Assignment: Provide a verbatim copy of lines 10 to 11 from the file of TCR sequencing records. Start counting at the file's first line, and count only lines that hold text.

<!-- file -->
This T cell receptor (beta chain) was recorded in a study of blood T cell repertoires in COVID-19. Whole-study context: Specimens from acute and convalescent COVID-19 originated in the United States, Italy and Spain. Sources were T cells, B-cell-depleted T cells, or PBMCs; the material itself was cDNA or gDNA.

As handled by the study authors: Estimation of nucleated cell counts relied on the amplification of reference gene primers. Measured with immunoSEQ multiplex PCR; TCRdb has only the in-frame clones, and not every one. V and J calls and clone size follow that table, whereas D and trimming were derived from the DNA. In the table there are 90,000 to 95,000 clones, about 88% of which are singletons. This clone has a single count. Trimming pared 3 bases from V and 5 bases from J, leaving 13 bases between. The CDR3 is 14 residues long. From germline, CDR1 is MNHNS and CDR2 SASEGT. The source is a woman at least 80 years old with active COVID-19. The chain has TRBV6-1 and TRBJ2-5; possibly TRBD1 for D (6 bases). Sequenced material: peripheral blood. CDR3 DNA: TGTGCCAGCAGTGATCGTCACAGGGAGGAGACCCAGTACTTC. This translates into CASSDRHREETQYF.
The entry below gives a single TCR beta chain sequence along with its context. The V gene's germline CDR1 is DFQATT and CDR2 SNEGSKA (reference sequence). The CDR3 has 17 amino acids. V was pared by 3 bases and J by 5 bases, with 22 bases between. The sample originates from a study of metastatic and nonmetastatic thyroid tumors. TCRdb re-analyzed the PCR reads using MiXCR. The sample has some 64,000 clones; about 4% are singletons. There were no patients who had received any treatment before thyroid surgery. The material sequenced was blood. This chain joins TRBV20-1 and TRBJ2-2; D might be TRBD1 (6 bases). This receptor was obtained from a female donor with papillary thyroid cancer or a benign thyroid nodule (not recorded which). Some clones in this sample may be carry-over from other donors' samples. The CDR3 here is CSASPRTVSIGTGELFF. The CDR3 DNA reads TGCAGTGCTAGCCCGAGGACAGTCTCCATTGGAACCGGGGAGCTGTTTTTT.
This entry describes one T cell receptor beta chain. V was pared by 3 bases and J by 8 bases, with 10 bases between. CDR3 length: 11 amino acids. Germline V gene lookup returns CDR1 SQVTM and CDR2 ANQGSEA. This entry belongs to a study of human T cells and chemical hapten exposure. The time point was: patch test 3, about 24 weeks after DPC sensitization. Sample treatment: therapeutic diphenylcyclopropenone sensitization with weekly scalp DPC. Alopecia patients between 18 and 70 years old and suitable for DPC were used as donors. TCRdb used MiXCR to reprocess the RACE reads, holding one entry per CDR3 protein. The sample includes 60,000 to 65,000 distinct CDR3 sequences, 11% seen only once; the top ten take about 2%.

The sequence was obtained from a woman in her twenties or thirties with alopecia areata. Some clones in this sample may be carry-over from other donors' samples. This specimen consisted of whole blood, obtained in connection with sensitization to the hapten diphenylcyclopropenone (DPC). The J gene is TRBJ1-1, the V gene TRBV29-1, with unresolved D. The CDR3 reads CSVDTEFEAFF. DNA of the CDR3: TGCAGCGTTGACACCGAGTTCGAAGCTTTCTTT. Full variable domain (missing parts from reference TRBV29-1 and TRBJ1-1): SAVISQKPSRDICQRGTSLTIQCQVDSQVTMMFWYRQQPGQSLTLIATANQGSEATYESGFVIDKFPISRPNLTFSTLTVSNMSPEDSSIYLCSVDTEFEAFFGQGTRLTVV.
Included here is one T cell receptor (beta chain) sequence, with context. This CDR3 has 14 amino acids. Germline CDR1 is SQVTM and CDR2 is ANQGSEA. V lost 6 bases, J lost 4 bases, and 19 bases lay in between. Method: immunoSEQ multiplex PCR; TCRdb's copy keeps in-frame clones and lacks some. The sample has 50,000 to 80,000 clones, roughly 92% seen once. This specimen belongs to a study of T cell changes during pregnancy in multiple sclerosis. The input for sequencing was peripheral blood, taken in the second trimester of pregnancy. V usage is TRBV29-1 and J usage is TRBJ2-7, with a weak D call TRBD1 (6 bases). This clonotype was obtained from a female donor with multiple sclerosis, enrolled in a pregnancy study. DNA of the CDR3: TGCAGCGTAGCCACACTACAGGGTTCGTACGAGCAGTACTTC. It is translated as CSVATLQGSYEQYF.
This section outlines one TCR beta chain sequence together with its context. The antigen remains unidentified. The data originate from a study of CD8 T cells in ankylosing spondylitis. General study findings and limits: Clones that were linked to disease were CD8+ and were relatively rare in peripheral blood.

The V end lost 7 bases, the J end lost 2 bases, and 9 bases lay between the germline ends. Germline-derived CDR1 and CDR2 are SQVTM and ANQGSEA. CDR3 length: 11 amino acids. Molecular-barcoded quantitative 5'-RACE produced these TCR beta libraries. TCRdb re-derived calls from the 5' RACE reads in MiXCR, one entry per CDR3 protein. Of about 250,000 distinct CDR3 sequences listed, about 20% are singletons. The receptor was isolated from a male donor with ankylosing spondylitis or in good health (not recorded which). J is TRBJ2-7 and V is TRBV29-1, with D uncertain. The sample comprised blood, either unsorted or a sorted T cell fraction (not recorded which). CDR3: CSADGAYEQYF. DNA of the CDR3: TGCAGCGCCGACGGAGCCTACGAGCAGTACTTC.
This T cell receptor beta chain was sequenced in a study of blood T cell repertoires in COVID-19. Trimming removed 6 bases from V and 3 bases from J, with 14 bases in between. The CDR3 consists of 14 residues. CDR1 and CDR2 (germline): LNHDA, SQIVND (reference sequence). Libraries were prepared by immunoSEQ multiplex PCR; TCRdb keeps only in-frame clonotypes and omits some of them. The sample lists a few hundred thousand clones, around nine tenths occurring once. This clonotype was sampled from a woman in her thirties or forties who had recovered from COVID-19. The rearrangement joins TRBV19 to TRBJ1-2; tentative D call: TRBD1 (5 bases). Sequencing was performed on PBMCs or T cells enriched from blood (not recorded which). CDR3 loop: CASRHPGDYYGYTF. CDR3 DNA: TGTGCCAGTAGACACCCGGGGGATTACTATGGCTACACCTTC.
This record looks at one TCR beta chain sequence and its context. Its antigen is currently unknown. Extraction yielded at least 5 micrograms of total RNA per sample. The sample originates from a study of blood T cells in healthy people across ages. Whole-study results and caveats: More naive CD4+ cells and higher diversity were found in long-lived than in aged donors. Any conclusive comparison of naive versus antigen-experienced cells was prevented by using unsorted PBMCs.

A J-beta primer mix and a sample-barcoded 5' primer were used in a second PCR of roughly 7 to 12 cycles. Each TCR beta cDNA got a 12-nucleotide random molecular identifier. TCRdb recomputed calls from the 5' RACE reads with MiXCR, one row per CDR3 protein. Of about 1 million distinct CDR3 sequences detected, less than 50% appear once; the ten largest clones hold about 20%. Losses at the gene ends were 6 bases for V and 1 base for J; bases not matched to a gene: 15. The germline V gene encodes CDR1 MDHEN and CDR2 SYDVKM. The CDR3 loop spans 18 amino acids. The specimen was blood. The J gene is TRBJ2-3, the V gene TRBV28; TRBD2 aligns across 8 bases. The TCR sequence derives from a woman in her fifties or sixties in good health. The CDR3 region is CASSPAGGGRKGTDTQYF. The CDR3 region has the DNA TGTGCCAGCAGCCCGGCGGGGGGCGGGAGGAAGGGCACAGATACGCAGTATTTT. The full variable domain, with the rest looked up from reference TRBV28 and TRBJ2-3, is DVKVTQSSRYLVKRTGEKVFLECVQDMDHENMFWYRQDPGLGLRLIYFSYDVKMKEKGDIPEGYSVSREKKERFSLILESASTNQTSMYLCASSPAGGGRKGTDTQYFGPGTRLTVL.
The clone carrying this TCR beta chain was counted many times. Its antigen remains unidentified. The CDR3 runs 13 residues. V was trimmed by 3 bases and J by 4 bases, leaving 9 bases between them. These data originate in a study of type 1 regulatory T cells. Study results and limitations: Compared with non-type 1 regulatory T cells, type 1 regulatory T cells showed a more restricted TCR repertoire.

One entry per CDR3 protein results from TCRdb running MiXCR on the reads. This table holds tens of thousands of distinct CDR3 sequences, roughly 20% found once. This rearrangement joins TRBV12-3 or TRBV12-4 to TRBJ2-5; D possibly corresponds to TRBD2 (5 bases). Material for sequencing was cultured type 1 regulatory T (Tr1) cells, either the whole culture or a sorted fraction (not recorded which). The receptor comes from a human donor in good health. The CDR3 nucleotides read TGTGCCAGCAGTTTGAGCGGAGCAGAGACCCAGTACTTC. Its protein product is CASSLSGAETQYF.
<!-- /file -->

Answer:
This record looks at one TCR beta chain sequence and its context. Its antigen is currently unknown. Extraction yielded at least 5 micrograms of total RNA per sample. The sample originates from a study of blood T cells in healthy people across ages. Whole-study results and caveats: More naive CD4+ cells and higher diversity were found in long-lived than in aged donors. Any conclusive comparison of naive versus antigen-experienced cells was prevented by using unsorted PBMCs.

A J-beta primer mix and a sample-barcoded 5' primer were used in a second PCR of roughly 7 to 12 cycles. Each TCR beta cDNA got a 12-nucleotide random molecular identifier. TCRdb recomputed calls from the 5' RACE reads with MiXCR, one row per CDR3 protein. Of about 1 million distinct CDR3 sequences detected, less than 50% appear once; the ten largest clones hold about 20%. Losses at the gene ends were 6 bases for V and 1 base for J; bases not matched to a gene: 15. The germline V gene encodes CDR1 MDHEN and CDR2 SYDVKM. The CDR3 loop spans 18 amino acids. The specimen was blood. The J gene is TRBJ2-3, the V gene TRBV28; TRBD2 aligns across 8 bases. The TCR sequence derives from a woman in her fifties or sixties in good health. The CDR3 region is CASSPAGGGRKGTDTQYF. The CDR3 region has the DNA TGTGCCAGCAGCCCGGCGGGGGGCGGGAGGAAGGGCACAGATACGCAGTATTTT. The full variable domain, with the rest looked up from reference TRBV28 and TRBJ2-3, is DVKVTQSSRYLVKRTGEKVFLECVQDMDHENMFWYRQDPGLGLRLIYFSYDVKMKEKGDIPEGYSVSREKKERFSLILESASTNQTSMYLCASSPAGGGRKGTDTQYFGPGTRLTVL.